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light which moves our mirth and our pity, or ill-judged, than these distinctions which while at the same time it reminds us of attached the idea of degradation to poverty, something better in the man. It was a re- and placed the indigent youth of merit bemark of Goethe's, that there was no fault or low the worthless minion of fortune. foible of human nature which he could not “ It was with the utmost repugnance

that feel compassion for, through his own experi- Godsmith entered college in this capacity. ence, (that perhaps was his meaning, though His shy and sensitive nature was affected not his language,) and in this great and gen- by the inferior station he was to hold erous writer the sign of immortality is legi- among his gay and opulent fellow students, ble in the dignity and compassion with and he became, at times, moody and dewhich he handles his inferior persons, both spondent. A recollection of these early in drama and in story.

misfortunes induced him in after years, We believe we are justified therefore in most strongly to dissuade his brother ascribing the traits of immortality to the Henry, the clergyman, from sending his admirable writers whom we have grouped son to college on the like footing. If together above, observing with what an ex- he has ambition,' wrote Goldsmith, strong quisite art they rescue human nature from passions, and an exquisite sensibility of conits meanest weaknesses, and teach us to tempt, do not send him there unless you love and even to respect the person whom have no other trade for him except your they seem at the instant to be describing own.'" in colors of ridicule.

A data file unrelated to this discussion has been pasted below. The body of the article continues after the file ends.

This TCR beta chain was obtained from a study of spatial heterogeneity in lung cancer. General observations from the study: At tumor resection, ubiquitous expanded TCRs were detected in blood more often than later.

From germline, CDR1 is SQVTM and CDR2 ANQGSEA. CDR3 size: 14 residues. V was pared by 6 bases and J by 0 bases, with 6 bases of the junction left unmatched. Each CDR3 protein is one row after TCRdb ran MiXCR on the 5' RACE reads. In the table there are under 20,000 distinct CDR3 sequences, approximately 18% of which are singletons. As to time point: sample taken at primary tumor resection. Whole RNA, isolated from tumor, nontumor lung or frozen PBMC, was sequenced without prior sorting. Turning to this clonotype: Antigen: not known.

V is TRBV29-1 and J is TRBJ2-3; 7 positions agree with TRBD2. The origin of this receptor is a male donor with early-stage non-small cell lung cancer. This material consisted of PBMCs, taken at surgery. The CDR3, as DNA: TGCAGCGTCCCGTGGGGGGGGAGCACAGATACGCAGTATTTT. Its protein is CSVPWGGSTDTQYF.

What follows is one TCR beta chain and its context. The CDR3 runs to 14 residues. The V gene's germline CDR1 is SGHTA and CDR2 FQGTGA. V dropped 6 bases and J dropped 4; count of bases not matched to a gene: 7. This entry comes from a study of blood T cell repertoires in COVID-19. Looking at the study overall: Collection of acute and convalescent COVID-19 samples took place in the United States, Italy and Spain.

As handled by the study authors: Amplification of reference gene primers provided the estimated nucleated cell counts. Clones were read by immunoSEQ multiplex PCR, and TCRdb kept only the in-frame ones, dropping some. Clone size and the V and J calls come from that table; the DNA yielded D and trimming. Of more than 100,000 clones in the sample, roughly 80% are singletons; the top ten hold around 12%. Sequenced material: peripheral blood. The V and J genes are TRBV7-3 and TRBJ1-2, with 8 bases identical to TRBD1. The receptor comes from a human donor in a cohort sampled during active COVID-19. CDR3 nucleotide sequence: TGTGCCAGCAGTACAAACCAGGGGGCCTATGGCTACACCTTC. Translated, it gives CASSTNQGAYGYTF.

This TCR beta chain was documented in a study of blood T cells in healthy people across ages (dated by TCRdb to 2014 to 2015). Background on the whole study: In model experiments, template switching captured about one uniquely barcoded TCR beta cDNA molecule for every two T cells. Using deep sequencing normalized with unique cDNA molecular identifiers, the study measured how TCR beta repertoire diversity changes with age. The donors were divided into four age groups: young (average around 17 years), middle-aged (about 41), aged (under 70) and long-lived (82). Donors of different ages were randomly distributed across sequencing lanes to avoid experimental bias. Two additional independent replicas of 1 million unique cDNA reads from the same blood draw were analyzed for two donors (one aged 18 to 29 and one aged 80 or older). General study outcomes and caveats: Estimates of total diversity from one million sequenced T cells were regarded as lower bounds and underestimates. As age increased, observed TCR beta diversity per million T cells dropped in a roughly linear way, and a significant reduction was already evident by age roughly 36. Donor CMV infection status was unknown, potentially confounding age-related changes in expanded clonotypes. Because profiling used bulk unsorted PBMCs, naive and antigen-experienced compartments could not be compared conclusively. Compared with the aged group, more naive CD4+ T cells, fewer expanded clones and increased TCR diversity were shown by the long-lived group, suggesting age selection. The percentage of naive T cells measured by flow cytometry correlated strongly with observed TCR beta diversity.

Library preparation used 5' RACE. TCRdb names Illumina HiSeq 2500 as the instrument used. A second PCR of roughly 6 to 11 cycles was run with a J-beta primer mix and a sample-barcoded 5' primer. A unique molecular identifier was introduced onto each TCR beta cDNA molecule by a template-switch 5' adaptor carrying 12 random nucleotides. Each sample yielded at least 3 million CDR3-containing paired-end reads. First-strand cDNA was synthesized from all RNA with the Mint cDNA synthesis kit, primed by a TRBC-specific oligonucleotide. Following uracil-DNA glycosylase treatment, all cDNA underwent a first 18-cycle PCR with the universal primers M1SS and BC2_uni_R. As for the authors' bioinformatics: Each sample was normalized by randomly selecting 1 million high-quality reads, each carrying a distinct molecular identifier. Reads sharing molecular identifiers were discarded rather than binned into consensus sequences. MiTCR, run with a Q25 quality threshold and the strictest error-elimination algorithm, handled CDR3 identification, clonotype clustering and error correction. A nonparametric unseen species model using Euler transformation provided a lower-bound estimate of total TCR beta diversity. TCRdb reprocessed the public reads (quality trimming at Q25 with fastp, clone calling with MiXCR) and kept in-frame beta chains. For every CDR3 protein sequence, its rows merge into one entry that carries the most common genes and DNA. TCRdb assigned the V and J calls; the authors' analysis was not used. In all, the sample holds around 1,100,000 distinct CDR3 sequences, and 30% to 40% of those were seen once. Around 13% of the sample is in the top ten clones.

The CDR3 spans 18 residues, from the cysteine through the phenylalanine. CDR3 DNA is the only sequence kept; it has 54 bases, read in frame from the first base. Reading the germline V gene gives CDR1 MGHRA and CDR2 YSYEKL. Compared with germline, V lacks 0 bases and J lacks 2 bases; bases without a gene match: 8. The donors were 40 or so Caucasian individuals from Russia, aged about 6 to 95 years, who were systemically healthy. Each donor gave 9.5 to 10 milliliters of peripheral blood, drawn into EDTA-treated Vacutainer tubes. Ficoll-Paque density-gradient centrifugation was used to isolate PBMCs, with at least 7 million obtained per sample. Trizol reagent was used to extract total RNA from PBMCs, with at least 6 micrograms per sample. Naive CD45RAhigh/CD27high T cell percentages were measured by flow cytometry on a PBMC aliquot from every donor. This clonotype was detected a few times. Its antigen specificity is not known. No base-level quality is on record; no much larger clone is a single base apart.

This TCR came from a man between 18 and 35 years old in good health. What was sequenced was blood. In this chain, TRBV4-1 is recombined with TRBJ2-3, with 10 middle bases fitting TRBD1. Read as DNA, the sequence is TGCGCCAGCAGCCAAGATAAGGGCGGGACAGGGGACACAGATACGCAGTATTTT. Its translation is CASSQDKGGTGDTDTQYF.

The system of menial scholarship, derived There is nothing remarkable in the early from the ancient monastic institutions, and life of Goldsmith, beyond the incidents perpetuated in the British Universities, was which often follow the career of a good na- early introduced into this country. The tured and thoughtless man of humor and scholar, named in our institutions, a charity talent.